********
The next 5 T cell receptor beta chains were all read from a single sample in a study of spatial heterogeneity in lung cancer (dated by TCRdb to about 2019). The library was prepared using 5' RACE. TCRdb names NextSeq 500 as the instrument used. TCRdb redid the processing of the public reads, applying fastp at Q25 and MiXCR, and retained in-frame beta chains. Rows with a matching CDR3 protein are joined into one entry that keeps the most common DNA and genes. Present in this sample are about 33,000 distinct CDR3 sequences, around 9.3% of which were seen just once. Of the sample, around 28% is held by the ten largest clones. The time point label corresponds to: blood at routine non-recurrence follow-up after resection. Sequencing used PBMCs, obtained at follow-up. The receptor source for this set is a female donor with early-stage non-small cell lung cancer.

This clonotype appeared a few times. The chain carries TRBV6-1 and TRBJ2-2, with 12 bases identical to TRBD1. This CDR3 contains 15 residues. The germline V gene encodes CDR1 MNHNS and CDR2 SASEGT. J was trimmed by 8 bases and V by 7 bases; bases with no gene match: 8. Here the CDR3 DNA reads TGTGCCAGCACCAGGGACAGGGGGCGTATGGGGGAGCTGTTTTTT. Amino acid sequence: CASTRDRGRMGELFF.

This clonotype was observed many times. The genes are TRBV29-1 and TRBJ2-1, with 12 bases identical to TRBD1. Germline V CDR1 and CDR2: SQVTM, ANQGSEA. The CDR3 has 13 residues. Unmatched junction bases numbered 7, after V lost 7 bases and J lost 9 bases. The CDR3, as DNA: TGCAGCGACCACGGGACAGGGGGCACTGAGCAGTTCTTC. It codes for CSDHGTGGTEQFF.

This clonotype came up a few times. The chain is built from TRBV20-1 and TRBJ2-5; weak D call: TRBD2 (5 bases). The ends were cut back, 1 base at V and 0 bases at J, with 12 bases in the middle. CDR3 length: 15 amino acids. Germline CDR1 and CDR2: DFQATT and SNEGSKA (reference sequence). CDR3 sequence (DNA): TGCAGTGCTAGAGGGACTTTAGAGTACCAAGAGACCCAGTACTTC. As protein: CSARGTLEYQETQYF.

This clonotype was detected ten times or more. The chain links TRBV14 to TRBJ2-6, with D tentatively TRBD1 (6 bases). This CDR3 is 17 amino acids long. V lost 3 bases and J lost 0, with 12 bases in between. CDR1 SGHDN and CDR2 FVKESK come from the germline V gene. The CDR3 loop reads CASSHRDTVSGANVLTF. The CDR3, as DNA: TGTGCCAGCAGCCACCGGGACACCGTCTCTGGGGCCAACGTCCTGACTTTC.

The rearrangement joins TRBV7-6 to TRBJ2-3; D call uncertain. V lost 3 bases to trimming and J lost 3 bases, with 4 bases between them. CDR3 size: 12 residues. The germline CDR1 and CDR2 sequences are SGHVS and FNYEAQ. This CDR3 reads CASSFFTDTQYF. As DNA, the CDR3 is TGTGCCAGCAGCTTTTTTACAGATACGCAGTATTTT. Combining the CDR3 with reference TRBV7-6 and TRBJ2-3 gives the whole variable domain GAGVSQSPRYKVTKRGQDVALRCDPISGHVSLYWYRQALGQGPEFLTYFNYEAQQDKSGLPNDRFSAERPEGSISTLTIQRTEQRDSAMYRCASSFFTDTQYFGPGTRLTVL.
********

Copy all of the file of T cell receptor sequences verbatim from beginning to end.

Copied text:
The next 5 T cell receptor beta chains were all read from a single sample in a study of spatial heterogeneity in lung cancer (dated by TCRdb to about 2019). The library was prepared using 5' RACE. TCRdb names NextSeq 500 as the instrument used. TCRdb redid the processing of the public reads, applying fastp at Q25 and MiXCR, and retained in-frame beta chains. Rows with a matching CDR3 protein are joined into one entry that keeps the most common DNA and genes. Present in this sample are about 33,000 distinct CDR3 sequences, around 9.3% of which were seen just once. Of the sample, around 28% is held by the ten largest clones. The time point label corresponds to: blood at routine non-recurrence follow-up after resection. Sequencing used PBMCs, obtained at follow-up. The receptor source for this set is a female donor with early-stage non-small cell lung cancer.

This clonotype appeared a few times. The chain carries TRBV6-1 and TRBJ2-2, with 12 bases identical to TRBD1. This CDR3 contains 15 residues. The germline V gene encodes CDR1 MNHNS and CDR2 SASEGT. J was trimmed by 8 bases and V by 7 bases; bases with no gene match: 8. Here the CDR3 DNA reads TGTGCCAGCACCAGGGACAGGGGGCGTATGGGGGAGCTGTTTTTT. Amino acid sequence: CASTRDRGRMGELFF.

This clonotype was observed many times. The genes are TRBV29-1 and TRBJ2-1, with 12 bases identical to TRBD1. Germline V CDR1 and CDR2: SQVTM, ANQGSEA. The CDR3 has 13 residues. Unmatched junction bases numbered 7, after V lost 7 bases and J lost 9 bases. The CDR3, as DNA: TGCAGCGACCACGGGACAGGGGGCACTGAGCAGTTCTTC. It codes for CSDHGTGGTEQFF.

This clonotype came up a few times. The chain is built from TRBV20-1 and TRBJ2-5; weak D call: TRBD2 (5 bases). The ends were cut back, 1 base at V and 0 bases at J, with 12 bases in the middle. CDR3 length: 15 amino acids. Germline CDR1 and CDR2: DFQATT and SNEGSKA (reference sequence). CDR3 sequence (DNA): TGCAGTGCTAGAGGGACTTTAGAGTACCAAGAGACCCAGTACTTC. As protein: CSARGTLEYQETQYF.

This clonotype was detected ten times or more. The chain links TRBV14 to TRBJ2-6, with D tentatively TRBD1 (6 bases). This CDR3 is 17 amino acids long. V lost 3 bases and J lost 0, with 12 bases in between. CDR1 SGHDN and CDR2 FVKESK come from the germline V gene. The CDR3 loop reads CASSHRDTVSGANVLTF. The CDR3, as DNA: TGTGCCAGCAGCCACCGGGACACCGTCTCTGGGGCCAACGTCCTGACTTTC.

The rearrangement joins TRBV7-6 to TRBJ2-3; D call uncertain. V lost 3 bases to trimming and J lost 3 bases, with 4 bases between them. CDR3 size: 12 residues. The germline CDR1 and CDR2 sequences are SGHVS and FNYEAQ. This CDR3 reads CASSFFTDTQYF. As DNA, the CDR3 is TGTGCCAGCAGCTTTTTTACAGATACGCAGTATTTT. Combining the CDR3 with reference TRBV7-6 and TRBJ2-3 gives the whole variable domain GAGVSQSPRYKVTKRGQDVALRCDPISGHVSLYWYRQALGQGPEFLTYFNYEAQQDKSGLPNDRFSAERPEGSISTLTIQRTEQRDSAMYRCASSFFTDTQYFGPGTRLTVL.